Five hard-hitting feature documentary films to watch

The films, designed to change our habits and lifestyles, are becoming more commonplace

A scene fom 'Chasing Coral'. Courtesy of Netflix
A scene fom 'Chasing Coral'. Courtesy of Netflix

If you’ve found yourself scrolling through the myriad viewing choices on the streaming service Netflix (or Amazon Prime or Starz Play), you won’t have been able to avoid the wide selection of documentaries available. Covering subjects such as health, diet, the environment, politics, crime and corruption, they pull no punches and have been responsible for the rise of what’s known as the Netflix Activist.

The truth is that, to get the masses to open their eyes to real problems that affect this planet, sometimes a famous person needs to get in front of the cameras and tell us how it is. This month, actress Natalie Portman has been talking about the new film she has narrated, Eating Animals, which shows how modern factory farming methods have strayed so far from tradition that they are unrecognisable and unnecessarily cruel. A bit much to watch on an Imax screen, perhaps, but the constant procession of these films, which invariably win great critical plaudits, seems to be causing a seismic shift in our habits for the better. Here we detail five of the hardest-hitting examples.

An Inconvenient Truth (2006)

A winner of two Academy Awards, this Davis Guggenheim-directed film brought the reality of climate change on to our theatre and television screens. Highly respected film critic Roger Ebert said that “you owe it to yourself to see this film. If you do not, and you have ­grandchildren, you should explain to them why you decided not to”, which succinctly captures its huge impact on the global conscience. Inconvenient ­indeed, it has been the subject of heated ­debate between environmentalists and ­climate change deniers for 12 years, but revisiting it, you realise the film doesn’t apportion blame to anyone or anything. Rather, it poses questions that have us pondering on what we can individually do to minimise our carbon footprints.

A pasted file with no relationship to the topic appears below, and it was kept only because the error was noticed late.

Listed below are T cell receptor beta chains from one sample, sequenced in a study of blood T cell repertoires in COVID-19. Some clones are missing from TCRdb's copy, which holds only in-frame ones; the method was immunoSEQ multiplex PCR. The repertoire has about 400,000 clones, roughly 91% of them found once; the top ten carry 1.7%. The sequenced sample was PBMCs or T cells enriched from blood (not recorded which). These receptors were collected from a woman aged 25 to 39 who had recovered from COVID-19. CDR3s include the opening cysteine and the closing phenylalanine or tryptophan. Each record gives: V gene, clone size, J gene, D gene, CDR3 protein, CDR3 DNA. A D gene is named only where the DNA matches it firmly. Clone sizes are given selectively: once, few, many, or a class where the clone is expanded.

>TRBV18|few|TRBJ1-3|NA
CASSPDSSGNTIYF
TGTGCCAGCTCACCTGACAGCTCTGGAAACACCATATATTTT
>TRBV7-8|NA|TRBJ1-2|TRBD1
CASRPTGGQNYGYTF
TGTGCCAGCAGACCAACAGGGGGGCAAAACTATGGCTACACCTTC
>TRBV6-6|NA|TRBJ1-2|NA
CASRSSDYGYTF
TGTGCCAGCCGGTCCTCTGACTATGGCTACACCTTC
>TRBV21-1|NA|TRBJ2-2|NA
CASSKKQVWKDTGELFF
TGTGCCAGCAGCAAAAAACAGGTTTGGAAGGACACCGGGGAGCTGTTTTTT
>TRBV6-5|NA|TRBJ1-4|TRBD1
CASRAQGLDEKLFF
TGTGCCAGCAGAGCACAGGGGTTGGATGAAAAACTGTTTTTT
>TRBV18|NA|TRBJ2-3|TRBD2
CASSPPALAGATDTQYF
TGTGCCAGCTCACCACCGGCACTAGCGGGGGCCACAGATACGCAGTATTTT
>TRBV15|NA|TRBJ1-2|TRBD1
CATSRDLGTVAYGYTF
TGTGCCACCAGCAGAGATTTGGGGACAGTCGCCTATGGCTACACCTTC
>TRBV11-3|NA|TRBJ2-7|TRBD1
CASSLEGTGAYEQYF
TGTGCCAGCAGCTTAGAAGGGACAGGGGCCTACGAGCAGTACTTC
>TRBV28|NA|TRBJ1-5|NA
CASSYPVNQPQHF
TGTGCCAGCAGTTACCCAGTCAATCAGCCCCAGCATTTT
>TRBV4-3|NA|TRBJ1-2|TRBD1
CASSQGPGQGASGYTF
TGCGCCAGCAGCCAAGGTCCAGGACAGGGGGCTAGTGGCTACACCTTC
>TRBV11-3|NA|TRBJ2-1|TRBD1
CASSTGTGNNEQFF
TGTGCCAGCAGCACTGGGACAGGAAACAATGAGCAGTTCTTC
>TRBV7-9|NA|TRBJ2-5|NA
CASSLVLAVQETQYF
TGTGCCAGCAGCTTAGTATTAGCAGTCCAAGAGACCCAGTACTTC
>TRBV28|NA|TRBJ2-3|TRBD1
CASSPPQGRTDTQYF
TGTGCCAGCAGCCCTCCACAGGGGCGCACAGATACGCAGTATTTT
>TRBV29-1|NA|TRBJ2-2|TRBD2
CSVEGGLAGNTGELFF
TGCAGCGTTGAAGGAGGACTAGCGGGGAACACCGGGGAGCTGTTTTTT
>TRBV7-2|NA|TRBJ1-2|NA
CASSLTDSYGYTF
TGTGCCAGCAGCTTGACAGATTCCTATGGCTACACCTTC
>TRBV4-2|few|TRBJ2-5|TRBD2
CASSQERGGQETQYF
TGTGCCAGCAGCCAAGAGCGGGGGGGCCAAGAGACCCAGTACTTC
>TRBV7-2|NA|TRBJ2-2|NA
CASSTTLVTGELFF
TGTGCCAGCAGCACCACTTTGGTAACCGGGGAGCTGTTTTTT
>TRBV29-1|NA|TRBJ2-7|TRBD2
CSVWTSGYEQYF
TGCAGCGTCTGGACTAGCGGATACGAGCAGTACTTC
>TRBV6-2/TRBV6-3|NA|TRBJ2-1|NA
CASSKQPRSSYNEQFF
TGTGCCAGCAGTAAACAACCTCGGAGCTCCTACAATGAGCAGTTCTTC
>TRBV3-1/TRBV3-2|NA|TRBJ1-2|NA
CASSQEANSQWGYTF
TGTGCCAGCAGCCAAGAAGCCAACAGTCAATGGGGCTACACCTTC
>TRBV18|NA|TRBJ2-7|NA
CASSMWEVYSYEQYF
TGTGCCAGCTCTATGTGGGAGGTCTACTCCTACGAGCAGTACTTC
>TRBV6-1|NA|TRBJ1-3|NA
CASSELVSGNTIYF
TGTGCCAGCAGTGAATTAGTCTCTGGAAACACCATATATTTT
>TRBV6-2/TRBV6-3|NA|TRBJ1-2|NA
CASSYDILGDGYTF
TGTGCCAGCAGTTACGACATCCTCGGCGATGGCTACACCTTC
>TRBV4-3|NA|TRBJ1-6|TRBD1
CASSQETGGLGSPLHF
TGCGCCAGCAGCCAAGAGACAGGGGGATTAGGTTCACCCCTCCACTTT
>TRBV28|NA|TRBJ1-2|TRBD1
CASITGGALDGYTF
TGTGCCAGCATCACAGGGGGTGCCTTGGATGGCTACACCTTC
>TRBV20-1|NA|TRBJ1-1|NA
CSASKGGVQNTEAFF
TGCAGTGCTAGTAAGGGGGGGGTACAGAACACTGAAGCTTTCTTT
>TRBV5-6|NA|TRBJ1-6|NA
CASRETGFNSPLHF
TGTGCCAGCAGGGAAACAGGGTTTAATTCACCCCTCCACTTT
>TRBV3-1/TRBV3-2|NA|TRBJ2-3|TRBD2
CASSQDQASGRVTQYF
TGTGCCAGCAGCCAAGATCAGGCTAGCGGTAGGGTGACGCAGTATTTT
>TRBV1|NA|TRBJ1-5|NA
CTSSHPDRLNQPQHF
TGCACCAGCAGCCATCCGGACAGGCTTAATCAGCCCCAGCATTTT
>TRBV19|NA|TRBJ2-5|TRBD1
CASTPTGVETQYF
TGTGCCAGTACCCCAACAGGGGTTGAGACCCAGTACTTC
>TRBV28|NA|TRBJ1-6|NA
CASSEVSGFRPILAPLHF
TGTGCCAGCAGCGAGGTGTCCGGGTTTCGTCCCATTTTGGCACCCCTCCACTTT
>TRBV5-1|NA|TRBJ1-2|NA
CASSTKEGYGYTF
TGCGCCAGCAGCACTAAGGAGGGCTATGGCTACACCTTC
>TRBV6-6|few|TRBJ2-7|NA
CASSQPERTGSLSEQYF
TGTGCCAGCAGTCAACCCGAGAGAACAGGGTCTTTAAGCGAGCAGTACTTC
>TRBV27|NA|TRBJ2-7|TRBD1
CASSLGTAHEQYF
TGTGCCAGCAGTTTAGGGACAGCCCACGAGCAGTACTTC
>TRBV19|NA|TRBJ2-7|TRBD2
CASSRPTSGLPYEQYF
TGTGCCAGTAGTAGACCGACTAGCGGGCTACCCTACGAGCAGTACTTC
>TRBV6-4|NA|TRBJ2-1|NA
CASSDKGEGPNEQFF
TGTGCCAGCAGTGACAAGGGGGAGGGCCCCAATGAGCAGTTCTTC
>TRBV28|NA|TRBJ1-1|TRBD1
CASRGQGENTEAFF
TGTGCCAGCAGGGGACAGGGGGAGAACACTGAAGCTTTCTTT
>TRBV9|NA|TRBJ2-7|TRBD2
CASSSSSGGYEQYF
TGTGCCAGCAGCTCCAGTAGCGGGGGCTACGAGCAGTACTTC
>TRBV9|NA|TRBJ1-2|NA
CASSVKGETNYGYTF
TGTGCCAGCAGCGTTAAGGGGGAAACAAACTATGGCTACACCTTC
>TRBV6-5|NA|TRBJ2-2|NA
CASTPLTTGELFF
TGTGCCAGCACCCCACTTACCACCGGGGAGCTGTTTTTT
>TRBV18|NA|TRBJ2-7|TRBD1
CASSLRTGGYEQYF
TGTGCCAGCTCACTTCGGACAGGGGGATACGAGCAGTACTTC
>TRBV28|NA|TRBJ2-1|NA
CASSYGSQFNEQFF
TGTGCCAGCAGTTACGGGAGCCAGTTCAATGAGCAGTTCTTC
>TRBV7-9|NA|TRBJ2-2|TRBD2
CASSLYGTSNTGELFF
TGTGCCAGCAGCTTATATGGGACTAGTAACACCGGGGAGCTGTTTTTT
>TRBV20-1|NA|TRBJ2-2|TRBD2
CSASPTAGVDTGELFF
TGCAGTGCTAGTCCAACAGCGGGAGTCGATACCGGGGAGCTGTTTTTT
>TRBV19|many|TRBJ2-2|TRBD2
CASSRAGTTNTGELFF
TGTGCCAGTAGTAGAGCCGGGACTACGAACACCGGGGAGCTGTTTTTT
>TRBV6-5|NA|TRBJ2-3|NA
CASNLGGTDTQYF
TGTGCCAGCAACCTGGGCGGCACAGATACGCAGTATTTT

Cowspiracy (2014)

By turns shocking, disturbing and exceedingly funny, Cowspiracy is the cinematic journal of an aspiring, ­slightly naive environmentalist called Kip Anderson, who recently went on to produce the vegan-inducing What the Health. It turns a glaring, unforgiving spotlight on the subject of sustainability and how governments, big business and the world’s best-known environmental organisations are in collusion, actively damaging the planet. If you’ve ever felt pangs of guilt for driving when you could walk, or not turning off the bathroom light, this film might help to ease your conscience as it shows the appalling destruction brought about by unsustainable agriculture.


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Chasing Coral (2017)

If you have an affinity with the ocean, this multi-award-winning feature film will break your heart – but that’s no reason to not watch it in disbelief. Directed by Jeff Orlowski, who also put together the 2012 film Chasing Ice, which dealt with the rapid melting of polar glaciers, this 93-minute shocker veers away from argument in favour of irrefutable visual proof of how rising sea temperatures are devastating Earth’s precarious and precious eco-systems. A visual sucker-punch, the cinematography is simply breath­taking and, through months-long time-lapse recordings, the evidence as clear as the tropical waters that are now little more than vast graveyards.

Eating You Alive (2018)

James Cameron, Suzy Amis and Samuel L Jackson are just three of the Hollywood heavyweights to have contributed to this highly publicised eye-opener about how what Americans eat is the root cause for most of the country’s chronic diseases. And, as you might expect, big pharma gets it with both barrels, for filling its pockets by providing drugs to simply keep people alive without helping them to heal by changing their lifestyles. Experts in plant nutrition explain the physiological effects of following a bad diet, and the evidence was so convincing that the entire production crew permanently ditched meat and dairy products.

Dominion (2018)

Following in the bloody footsteps of Earthlings, the 2005 documentary ­narrated by actor Joaquin Phoenix, comes Dominion. Using a similar ­narrative, it exposes the horrors ­experienced by animals in Australian factory farming and industry, and features Phoenix on narration ­duties along with actress Rooney Mara. The impact of this film is yet to be felt globally, but with the use of drones and high-definition cameras, it delivers a discomforting exposure of practices that are legal and commonplace all over the world. It had a limited theatre release this year, and will no doubt end up on Netflix very soon. You might want to put down that burger.

Published: June 24, 2018 08:30 AM


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